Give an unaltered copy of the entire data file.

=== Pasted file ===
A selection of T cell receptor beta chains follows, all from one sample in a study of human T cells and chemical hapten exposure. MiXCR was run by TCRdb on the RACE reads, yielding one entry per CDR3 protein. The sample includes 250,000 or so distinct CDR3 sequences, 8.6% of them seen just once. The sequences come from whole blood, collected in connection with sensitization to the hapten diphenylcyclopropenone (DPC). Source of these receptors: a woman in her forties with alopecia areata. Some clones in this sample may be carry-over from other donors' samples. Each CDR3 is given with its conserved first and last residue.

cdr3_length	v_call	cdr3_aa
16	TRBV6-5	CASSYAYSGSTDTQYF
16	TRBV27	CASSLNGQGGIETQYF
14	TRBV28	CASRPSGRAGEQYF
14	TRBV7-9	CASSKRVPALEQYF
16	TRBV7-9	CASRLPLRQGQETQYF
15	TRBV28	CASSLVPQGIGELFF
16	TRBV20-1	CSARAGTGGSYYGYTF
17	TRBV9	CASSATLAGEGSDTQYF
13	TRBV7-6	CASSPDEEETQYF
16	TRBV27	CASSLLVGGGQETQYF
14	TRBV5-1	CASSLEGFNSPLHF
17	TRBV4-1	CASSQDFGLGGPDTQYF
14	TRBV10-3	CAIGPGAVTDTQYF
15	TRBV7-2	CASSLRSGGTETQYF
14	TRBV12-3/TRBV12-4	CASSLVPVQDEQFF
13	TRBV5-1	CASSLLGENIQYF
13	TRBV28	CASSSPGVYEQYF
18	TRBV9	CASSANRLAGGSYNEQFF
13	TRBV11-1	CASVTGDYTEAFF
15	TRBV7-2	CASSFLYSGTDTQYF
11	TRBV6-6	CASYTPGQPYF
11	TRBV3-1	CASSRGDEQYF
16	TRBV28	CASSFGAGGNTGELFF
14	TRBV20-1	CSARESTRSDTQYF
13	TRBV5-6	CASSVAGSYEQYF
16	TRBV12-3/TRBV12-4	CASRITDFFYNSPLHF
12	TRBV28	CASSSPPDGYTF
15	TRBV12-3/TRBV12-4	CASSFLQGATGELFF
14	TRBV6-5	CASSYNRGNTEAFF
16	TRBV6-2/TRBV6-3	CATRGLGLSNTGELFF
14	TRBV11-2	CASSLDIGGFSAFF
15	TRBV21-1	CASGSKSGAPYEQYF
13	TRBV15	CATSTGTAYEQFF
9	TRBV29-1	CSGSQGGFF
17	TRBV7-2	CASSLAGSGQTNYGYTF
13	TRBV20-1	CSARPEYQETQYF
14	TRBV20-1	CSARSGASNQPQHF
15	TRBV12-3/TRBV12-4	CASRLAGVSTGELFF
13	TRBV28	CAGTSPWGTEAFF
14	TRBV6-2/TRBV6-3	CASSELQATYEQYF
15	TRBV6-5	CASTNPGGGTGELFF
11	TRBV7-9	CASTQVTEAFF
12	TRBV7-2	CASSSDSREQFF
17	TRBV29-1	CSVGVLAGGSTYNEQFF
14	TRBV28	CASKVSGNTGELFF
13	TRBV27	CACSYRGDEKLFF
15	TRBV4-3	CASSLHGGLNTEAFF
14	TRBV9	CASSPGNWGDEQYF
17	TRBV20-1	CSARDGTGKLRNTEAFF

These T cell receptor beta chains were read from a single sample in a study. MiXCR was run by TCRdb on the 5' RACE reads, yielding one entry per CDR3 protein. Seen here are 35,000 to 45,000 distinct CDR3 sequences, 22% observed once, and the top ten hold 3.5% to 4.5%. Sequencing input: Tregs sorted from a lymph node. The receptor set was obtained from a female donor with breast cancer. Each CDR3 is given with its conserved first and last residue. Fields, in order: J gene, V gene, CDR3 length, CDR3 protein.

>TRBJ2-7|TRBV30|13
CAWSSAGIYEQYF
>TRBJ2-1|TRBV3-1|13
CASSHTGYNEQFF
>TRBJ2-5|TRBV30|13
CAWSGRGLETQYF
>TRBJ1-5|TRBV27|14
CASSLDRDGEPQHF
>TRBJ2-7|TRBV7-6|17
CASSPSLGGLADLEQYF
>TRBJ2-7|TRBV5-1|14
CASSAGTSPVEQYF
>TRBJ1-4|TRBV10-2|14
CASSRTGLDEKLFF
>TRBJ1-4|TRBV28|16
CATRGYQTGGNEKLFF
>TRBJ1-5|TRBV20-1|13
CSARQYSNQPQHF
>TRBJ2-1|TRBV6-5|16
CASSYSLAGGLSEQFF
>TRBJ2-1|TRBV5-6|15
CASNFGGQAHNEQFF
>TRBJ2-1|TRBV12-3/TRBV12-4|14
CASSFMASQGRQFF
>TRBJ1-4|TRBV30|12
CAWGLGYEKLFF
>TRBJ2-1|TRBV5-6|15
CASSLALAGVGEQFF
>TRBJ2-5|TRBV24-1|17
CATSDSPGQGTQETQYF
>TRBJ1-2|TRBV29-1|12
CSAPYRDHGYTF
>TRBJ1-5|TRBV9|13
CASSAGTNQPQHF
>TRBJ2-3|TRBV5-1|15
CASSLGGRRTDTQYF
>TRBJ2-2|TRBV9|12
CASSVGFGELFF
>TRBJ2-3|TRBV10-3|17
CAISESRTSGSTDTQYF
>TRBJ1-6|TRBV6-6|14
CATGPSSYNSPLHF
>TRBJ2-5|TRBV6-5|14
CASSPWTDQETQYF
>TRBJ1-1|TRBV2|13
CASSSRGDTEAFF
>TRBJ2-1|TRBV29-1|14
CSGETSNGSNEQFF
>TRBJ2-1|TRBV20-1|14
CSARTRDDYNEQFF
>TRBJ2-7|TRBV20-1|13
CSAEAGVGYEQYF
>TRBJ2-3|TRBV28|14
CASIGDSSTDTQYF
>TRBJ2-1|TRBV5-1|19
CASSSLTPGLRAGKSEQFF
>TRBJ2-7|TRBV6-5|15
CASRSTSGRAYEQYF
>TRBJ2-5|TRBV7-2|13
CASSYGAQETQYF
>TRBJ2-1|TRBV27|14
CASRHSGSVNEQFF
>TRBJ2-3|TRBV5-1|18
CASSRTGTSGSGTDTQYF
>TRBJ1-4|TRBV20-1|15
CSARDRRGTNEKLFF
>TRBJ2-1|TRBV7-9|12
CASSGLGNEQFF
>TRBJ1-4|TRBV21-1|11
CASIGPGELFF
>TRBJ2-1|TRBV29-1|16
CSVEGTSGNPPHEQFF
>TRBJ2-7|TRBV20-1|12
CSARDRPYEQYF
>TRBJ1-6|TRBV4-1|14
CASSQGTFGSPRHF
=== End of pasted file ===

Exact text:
A selection of T cell receptor beta chains follows, all from one sample in a study of human T cells and chemical hapten exposure. MiXCR was run by TCRdb on the RACE reads, yielding one entry per CDR3 protein. The sample includes 250,000 or so distinct CDR3 sequences, 8.6% of them seen just once. The sequences come from whole blood, collected in connection with sensitization to the hapten diphenylcyclopropenone (DPC). Source of these receptors: a woman in her forties with alopecia areata. Some clones in this sample may be carry-over from other donors' samples. Each CDR3 is given with its conserved first and last residue.

cdr3_length	v_call	cdr3_aa
16	TRBV6-5	CASSYAYSGSTDTQYF
16	TRBV27	CASSLNGQGGIETQYF
14	TRBV28	CASRPSGRAGEQYF
14	TRBV7-9	CASSKRVPALEQYF
16	TRBV7-9	CASRLPLRQGQETQYF
15	TRBV28	CASSLVPQGIGELFF
16	TRBV20-1	CSARAGTGGSYYGYTF
17	TRBV9	CASSATLAGEGSDTQYF
13	TRBV7-6	CASSPDEEETQYF
16	TRBV27	CASSLLVGGGQETQYF
14	TRBV5-1	CASSLEGFNSPLHF
17	TRBV4-1	CASSQDFGLGGPDTQYF
14	TRBV10-3	CAIGPGAVTDTQYF
15	TRBV7-2	CASSLRSGGTETQYF
14	TRBV12-3/TRBV12-4	CASSLVPVQDEQFF
13	TRBV5-1	CASSLLGENIQYF
13	TRBV28	CASSSPGVYEQYF
18	TRBV9	CASSANRLAGGSYNEQFF
13	TRBV11-1	CASVTGDYTEAFF
15	TRBV7-2	CASSFLYSGTDTQYF
11	TRBV6-6	CASYTPGQPYF
11	TRBV3-1	CASSRGDEQYF
16	TRBV28	CASSFGAGGNTGELFF
14	TRBV20-1	CSARESTRSDTQYF
13	TRBV5-6	CASSVAGSYEQYF
16	TRBV12-3/TRBV12-4	CASRITDFFYNSPLHF
12	TRBV28	CASSSPPDGYTF
15	TRBV12-3/TRBV12-4	CASSFLQGATGELFF
14	TRBV6-5	CASSYNRGNTEAFF
16	TRBV6-2/TRBV6-3	CATRGLGLSNTGELFF
14	TRBV11-2	CASSLDIGGFSAFF
15	TRBV21-1	CASGSKSGAPYEQYF
13	TRBV15	CATSTGTAYEQFF
9	TRBV29-1	CSGSQGGFF
17	TRBV7-2	CASSLAGSGQTNYGYTF
13	TRBV20-1	CSARPEYQETQYF
14	TRBV20-1	CSARSGASNQPQHF
15	TRBV12-3/TRBV12-4	CASRLAGVSTGELFF
13	TRBV28	CAGTSPWGTEAFF
14	TRBV6-2/TRBV6-3	CASSELQATYEQYF
15	TRBV6-5	CASTNPGGGTGELFF
11	TRBV7-9	CASTQVTEAFF
12	TRBV7-2	CASSSDSREQFF
17	TRBV29-1	CSVGVLAGGSTYNEQFF
14	TRBV28	CASKVSGNTGELFF
13	TRBV27	CACSYRGDEKLFF
15	TRBV4-3	CASSLHGGLNTEAFF
14	TRBV9	CASSPGNWGDEQYF
17	TRBV20-1	CSARDGTGKLRNTEAFF

These T cell receptor beta chains were read from a single sample in a study. MiXCR was run by TCRdb on the 5' RACE reads, yielding one entry per CDR3 protein. Seen here are 35,000 to 45,000 distinct CDR3 sequences, 22% observed once, and the top ten hold 3.5% to 4.5%. Sequencing input: Tregs sorted from a lymph node. The receptor set was obtained from a female donor with breast cancer. Each CDR3 is given with its conserved first and last residue. Fields, in order: J gene, V gene, CDR3 length, CDR3 protein.

>TRBJ2-7|TRBV30|13
CAWSSAGIYEQYF
>TRBJ2-1|TRBV3-1|13
CASSHTGYNEQFF
>TRBJ2-5|TRBV30|13
CAWSGRGLETQYF
>TRBJ1-5|TRBV27|14
CASSLDRDGEPQHF
>TRBJ2-7|TRBV7-6|17
CASSPSLGGLADLEQYF
>TRBJ2-7|TRBV5-1|14
CASSAGTSPVEQYF
>TRBJ1-4|TRBV10-2|14
CASSRTGLDEKLFF
>TRBJ1-4|TRBV28|16
CATRGYQTGGNEKLFF
>TRBJ1-5|TRBV20-1|13
CSARQYSNQPQHF
>TRBJ2-1|TRBV6-5|16
CASSYSLAGGLSEQFF
>TRBJ2-1|TRBV5-6|15
CASNFGGQAHNEQFF
>TRBJ2-1|TRBV12-3/TRBV12-4|14
CASSFMASQGRQFF
>TRBJ1-4|TRBV30|12
CAWGLGYEKLFF
>TRBJ2-1|TRBV5-6|15
CASSLALAGVGEQFF
>TRBJ2-5|TRBV24-1|17
CATSDSPGQGTQETQYF
>TRBJ1-2|TRBV29-1|12
CSAPYRDHGYTF
>TRBJ1-5|TRBV9|13
CASSAGTNQPQHF
>TRBJ2-3|TRBV5-1|15
CASSLGGRRTDTQYF
>TRBJ2-2|TRBV9|12
CASSVGFGELFF
>TRBJ2-3|TRBV10-3|17
CAISESRTSGSTDTQYF
>TRBJ1-6|TRBV6-6|14
CATGPSSYNSPLHF
>TRBJ2-5|TRBV6-5|14
CASSPWTDQETQYF
>TRBJ1-1|TRBV2|13
CASSSRGDTEAFF
>TRBJ2-1|TRBV29-1|14
CSGETSNGSNEQFF
>TRBJ2-1|TRBV20-1|14
CSARTRDDYNEQFF
>TRBJ2-7|TRBV20-1|13
CSAEAGVGYEQYF
>TRBJ2-3|TRBV28|14
CASIGDSSTDTQYF
>TRBJ2-1|TRBV5-1|19
CASSSLTPGLRAGKSEQFF
>TRBJ2-7|TRBV6-5|15
CASRSTSGRAYEQYF
>TRBJ2-5|TRBV7-2|13
CASSYGAQETQYF
>TRBJ2-1|TRBV27|14
CASRHSGSVNEQFF
>TRBJ2-3|TRBV5-1|18
CASSRTGTSGSGTDTQYF
>TRBJ1-4|TRBV20-1|15
CSARDRRGTNEKLFF
>TRBJ2-1|TRBV7-9|12
CASSGLGNEQFF
>TRBJ1-4|TRBV21-1|11
CASIGPGELFF
>TRBJ2-1|TRBV29-1|16
CSVEGTSGNPPHEQFF
>TRBJ2-7|TRBV20-1|12
CSARDRPYEQYF
>TRBJ1-6|TRBV4-1|14
CASSQGTFGSPRHF